Shomer Yisrael

I’m writing in response to the opinion titled “Security Alert.” I was appalled by what was written and much more by what was not written. Had this article been discussing security of a non-Jewish entity it might have been appropriate, but this is not the case. It is, rather, a case of the protection of Yidden and our holy batei medrash and our chadarim and schools.

Since when are we obligated to make so many calculations and explore every aspect and venue in order to give us a feeling of safety? Isn’t all this just hishtadlus? Out of all messages that we took out from the coronavirus crisis, the strongest was for sure that Hashem showed us that we are afar va’eifer, we know very little, and we are all too vulnerable.

Besides the above, where is the Eibershter in this whole picture? Where is any mention of Hashem, the Shomer Yisrael? Let us not be so swept up with the political winds that are blowing and the illusion of kochi v’otzem yadi. Let’s stick to the real safety measures of the Torah and remember that “If Hashem will not guard the city, in vain is the watchman vigilant.”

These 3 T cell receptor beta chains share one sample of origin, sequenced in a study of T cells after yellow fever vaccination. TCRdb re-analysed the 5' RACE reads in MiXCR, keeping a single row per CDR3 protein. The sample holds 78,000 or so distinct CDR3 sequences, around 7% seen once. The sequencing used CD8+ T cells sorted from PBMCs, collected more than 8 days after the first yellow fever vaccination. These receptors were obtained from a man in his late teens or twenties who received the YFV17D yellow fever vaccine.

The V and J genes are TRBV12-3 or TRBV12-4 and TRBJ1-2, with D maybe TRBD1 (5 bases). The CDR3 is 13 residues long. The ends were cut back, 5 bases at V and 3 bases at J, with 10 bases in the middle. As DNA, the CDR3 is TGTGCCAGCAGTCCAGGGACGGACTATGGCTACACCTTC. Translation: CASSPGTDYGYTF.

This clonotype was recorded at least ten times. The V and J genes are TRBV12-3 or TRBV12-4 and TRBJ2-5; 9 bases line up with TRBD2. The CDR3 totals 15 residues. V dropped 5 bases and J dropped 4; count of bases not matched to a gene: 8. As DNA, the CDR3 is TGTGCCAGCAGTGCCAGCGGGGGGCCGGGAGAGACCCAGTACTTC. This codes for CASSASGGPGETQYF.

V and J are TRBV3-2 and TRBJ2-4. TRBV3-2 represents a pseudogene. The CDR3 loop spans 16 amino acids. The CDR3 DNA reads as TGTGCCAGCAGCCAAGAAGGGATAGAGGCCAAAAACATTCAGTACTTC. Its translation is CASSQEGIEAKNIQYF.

The author replies:

There is no question that the workings of the world are beyond us. And we must have complete faith in Hashem looking after and taking care of us. But complete faith — emunah — does not mean we should be negligent. In the same way as we must take precautions with the coronavirus, we must also take precautions against any and all other threats. When Yaakov Avinu was challenged by Esav, he readied himself by davening and preparing for battle. Similarly, when the Jewish community is faced with any type of threat, it is incumbent on all of us to reduce the potential risk to the greatest extent possible. For communities concerned with security, this necessitates an evaluation and reevaluation of security measures to ensure that they are effective. This is especially true in light of changes to how our community organizations will operate as a result of COVID-19.

You are correct that we have to conduct hishtadlus. As we learn from the Gemara, we should not (only) rely on Hashem’s miracles nor take unnecessary risks, but must (also) do our part to protect ourselves. By balancing emunah and hishtadlus, we hope and expect Hashem to help and watch over us. “You shall greatly beware for your souls” (Devarim 4:15).

Akiva Sandler